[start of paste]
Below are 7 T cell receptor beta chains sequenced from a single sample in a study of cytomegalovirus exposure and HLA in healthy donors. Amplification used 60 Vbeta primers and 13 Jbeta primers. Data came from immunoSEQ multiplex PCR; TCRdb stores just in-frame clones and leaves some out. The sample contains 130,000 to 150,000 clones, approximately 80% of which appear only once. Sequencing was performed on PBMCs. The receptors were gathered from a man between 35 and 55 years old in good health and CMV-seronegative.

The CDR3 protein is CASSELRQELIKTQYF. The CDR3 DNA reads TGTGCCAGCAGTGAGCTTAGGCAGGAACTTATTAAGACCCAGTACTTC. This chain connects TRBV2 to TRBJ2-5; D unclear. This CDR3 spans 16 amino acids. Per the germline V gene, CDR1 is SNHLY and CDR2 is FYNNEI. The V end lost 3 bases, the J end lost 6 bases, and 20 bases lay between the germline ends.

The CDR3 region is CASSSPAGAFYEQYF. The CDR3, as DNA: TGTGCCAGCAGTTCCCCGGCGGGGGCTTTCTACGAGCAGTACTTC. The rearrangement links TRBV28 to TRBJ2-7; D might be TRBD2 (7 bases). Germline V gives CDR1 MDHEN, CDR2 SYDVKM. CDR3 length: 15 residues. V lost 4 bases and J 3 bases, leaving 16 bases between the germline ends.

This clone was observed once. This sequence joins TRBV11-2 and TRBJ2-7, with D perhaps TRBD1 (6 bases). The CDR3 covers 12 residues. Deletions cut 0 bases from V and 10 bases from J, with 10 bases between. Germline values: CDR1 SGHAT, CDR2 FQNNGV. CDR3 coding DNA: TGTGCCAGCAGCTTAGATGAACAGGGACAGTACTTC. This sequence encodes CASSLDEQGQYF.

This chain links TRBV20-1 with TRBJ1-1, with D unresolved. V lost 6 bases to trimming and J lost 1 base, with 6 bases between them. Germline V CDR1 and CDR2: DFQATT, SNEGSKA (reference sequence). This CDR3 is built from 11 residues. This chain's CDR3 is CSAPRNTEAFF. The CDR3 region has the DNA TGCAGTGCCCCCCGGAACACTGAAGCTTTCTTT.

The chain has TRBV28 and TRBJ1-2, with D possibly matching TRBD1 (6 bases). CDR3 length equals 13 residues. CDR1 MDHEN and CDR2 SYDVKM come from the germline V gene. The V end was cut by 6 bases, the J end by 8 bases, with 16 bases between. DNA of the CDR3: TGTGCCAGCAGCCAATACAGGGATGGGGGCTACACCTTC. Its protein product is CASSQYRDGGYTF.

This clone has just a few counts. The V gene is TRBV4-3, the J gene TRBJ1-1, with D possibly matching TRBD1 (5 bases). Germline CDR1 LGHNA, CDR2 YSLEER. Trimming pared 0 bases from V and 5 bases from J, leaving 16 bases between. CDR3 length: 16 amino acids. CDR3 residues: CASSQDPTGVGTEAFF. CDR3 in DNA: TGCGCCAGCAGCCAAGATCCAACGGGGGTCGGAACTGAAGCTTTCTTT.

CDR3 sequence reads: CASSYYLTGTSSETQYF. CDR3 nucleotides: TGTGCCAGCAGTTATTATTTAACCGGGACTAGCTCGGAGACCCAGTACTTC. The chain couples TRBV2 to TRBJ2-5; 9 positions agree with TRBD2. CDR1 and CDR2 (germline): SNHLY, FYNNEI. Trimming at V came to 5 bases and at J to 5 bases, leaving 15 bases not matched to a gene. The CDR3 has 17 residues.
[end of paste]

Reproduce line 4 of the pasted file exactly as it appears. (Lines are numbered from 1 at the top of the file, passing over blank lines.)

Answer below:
This clone was observed once. This sequence joins TRBV11-2 and TRBJ2-7, with D perhaps TRBD1 (6 bases). The CDR3 covers 12 residues. Deletions cut 0 bases from V and 10 bases from J, with 10 bases between. Germline values: CDR1 SGHAT, CDR2 FQNNGV. CDR3 coding DNA: TGTGCCAGCAGCTTAGATGAACAGGGACAGTACTTC. This sequence encodes CASSLDEQGQYF.